- Creating social value unlocks the dormant creative energies that exist in all of us, which in turn creates outstanding financial results.
- By superior social value, our leaders mean that they are building lasting institutions that both contribute to the social good (building a better world) and create social capital (relationships with employees, customers, communities, and others characterized by distinctive levels of trust and mutual commitment).
- increase your staff’s Competence, Confidence, Commitment, and Consistency
- IT workforce that has the new mindset, skill set, and tool set necessary for success, such as communicating, relationship-building, collaborating, managing change, marketing, negotiating, and the like.
- The recipe involves assessing your team’s strengths and weaknesses through external feedback, developing a plan to overcome weaknesses, choosing a handful of top priorities, promoting the success stories and then refreshing that plan every six months after you determine what’s working and what’s not.
- No highlights from this $56 Kindle ebook
3. The Innovator’s Manifesto: Deliberate Disruption for Transformational Growth by Michael E. Raynor
- Disruptive innovations are defined as products or services that appeal to markets or market segments that are economically unattractive to incumbents, typically because the solution is “worse” from the perspective of mainstream, profitable markets or market segments. Disruption predicts that leading incumbents with so-called sustaining innovations—innovations targeted at their most important customers—typically succeed. New entrants with sustaining innovations typically fail.
- Third and finally, successful Disruptions culminate with the new frontier expanding enough that it allows Disruptors to deliver levels of nonprice value at a cost that incumbents simply cannotmatch.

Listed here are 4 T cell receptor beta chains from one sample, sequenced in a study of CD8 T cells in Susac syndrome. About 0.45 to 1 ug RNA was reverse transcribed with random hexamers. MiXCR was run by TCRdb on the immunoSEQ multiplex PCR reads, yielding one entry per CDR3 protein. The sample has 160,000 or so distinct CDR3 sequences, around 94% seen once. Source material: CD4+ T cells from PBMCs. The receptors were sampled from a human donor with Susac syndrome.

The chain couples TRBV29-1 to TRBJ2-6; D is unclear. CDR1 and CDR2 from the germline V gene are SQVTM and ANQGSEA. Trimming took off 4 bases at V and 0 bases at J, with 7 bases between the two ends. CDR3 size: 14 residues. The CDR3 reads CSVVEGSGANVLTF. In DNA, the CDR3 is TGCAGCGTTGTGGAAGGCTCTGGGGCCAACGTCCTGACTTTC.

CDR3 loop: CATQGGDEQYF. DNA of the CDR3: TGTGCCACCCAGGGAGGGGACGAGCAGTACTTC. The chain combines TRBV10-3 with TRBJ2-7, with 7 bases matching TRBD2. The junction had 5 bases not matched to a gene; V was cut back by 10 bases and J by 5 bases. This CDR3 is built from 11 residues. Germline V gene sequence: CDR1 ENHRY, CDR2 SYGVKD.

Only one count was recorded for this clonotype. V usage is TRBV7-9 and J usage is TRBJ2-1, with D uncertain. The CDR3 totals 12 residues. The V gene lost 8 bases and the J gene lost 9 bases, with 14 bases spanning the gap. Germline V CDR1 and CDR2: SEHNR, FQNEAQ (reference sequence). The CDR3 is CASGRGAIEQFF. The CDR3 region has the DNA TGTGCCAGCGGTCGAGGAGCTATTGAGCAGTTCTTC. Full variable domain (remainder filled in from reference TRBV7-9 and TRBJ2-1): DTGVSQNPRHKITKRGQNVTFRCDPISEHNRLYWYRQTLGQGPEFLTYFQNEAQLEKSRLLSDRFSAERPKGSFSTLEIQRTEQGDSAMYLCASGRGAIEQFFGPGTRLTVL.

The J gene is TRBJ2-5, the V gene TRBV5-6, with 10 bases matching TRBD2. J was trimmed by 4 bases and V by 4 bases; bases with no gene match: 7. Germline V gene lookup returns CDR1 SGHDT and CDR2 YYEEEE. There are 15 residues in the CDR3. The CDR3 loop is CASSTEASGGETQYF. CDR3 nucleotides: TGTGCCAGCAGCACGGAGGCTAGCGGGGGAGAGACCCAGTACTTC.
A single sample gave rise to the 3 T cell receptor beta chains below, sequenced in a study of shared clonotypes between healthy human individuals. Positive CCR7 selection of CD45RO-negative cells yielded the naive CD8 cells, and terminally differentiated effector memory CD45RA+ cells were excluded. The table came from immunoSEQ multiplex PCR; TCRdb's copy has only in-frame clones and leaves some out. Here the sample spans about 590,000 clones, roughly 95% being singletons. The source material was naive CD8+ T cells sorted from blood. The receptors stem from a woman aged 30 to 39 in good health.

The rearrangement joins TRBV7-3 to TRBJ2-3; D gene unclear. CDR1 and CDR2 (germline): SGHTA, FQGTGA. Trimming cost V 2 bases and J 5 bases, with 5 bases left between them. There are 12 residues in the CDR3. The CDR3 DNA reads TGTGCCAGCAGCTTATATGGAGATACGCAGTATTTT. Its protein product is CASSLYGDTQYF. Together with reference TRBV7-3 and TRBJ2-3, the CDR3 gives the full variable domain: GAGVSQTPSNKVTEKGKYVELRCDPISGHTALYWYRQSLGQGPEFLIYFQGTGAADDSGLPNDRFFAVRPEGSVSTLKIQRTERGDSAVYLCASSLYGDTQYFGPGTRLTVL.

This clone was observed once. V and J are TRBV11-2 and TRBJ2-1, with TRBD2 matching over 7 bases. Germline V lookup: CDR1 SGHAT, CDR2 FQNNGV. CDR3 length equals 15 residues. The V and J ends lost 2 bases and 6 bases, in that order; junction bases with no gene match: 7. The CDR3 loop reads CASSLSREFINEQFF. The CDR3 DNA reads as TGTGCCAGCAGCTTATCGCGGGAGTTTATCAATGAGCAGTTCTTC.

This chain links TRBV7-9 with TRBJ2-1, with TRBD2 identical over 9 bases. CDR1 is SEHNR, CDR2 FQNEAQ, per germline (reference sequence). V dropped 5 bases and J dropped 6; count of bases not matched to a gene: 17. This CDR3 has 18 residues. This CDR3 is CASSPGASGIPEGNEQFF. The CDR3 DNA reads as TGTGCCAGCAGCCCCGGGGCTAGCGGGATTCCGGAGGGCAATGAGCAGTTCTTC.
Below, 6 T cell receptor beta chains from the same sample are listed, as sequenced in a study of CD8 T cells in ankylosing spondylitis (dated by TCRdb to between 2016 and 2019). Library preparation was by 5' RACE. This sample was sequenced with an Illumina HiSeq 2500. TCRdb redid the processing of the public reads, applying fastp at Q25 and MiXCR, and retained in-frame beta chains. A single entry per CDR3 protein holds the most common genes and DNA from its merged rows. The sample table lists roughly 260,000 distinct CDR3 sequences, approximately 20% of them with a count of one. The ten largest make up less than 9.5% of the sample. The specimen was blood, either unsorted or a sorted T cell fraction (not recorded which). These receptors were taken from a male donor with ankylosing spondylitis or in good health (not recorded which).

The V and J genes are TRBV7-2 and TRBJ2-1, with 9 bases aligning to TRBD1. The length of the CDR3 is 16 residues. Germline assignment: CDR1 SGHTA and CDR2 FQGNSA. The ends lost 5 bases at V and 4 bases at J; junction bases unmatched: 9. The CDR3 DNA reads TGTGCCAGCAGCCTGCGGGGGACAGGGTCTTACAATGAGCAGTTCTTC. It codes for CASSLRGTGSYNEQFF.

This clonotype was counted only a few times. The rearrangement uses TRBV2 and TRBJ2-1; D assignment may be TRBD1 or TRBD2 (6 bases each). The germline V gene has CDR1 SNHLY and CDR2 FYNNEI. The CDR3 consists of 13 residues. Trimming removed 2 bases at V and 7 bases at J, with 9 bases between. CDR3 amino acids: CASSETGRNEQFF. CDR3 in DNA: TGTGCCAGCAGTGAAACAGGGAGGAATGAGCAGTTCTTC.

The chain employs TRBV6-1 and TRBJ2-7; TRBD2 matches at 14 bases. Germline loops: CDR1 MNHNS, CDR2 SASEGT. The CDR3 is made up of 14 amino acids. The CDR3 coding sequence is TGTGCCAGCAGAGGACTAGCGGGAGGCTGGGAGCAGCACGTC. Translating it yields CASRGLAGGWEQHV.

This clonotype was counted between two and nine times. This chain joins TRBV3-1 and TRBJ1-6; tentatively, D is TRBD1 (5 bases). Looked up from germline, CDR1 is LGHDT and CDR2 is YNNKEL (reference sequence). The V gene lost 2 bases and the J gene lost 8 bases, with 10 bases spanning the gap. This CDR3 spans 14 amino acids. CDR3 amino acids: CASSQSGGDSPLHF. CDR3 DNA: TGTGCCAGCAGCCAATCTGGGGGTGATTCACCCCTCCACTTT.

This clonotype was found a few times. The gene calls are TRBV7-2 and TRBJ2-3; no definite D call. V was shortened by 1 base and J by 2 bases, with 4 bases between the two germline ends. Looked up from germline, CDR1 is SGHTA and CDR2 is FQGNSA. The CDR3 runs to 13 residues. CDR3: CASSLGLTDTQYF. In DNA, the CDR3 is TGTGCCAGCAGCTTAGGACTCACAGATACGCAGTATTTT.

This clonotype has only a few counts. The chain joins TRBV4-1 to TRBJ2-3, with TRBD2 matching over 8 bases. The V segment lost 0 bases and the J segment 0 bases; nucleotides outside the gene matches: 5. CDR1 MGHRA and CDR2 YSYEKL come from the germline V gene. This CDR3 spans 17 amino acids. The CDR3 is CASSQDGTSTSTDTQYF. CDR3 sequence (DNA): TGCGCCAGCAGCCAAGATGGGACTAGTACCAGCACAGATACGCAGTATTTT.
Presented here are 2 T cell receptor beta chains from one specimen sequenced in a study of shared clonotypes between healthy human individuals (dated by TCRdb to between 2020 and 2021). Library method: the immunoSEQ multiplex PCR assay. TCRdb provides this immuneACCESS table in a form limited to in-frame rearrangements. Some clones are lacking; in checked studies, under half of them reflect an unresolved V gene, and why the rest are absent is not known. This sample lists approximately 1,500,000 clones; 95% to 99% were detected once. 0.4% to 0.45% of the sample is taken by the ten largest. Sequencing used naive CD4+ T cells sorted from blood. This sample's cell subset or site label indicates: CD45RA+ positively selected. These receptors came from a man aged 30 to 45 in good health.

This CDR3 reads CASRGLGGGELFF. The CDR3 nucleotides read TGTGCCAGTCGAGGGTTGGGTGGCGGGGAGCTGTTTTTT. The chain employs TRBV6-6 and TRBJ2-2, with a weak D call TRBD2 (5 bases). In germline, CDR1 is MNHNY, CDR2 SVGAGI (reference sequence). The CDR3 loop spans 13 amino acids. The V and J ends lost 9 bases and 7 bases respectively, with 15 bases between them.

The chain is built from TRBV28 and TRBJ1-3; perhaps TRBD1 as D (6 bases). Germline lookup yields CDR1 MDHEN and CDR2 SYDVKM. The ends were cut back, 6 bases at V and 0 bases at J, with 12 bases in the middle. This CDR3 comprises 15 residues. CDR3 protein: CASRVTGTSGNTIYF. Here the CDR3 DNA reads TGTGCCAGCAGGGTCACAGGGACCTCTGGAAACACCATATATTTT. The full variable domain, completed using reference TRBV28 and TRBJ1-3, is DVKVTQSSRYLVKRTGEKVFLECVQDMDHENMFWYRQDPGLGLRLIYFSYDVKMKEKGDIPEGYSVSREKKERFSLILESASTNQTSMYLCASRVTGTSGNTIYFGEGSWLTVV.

- First, the alleged Disruptor must have a new business model that defines a different frontier.
- Why do you work at this organization? You could work elsewhere; why do you work here? What do you love about this organization?
- a key difference between those who reach their potential and those who don’t is how they deal with these periods of confusion and uncertainty. The trick lies not in avoiding these difficult periods; it lies in knowing how to step back, diagnose, regroup, and move forward.
- What would you like this enterprise to look like in ten years? What would you hope to say that it accomplished? What are the distinctive competencies of this organization? What would the world lose, or forgo, if it didn’t exist?
1. Race Against the Machine: How the Digital Revolution is Accelerating Innovation, Driving Productivity, and Irreversibly Transforming Employment and the Economy by Erik Brynjolfsson and Andrew McAfee
- Man is the lowest-cost, 150-pound, nonlinear, all-purpose computer system which can be mass-produced by unskilled labor.
- The root of our problems is not that we’re in a Great Recession, or a Great Stagnation, but rather that we are in the early throes of a Great Restructuring.
- They think it’s because the pace of technological innovation has slowed down. We think it’s because the pace has sped up so much that it’s left a lot of people behind. Many workers, in short, are losing the race against the machine.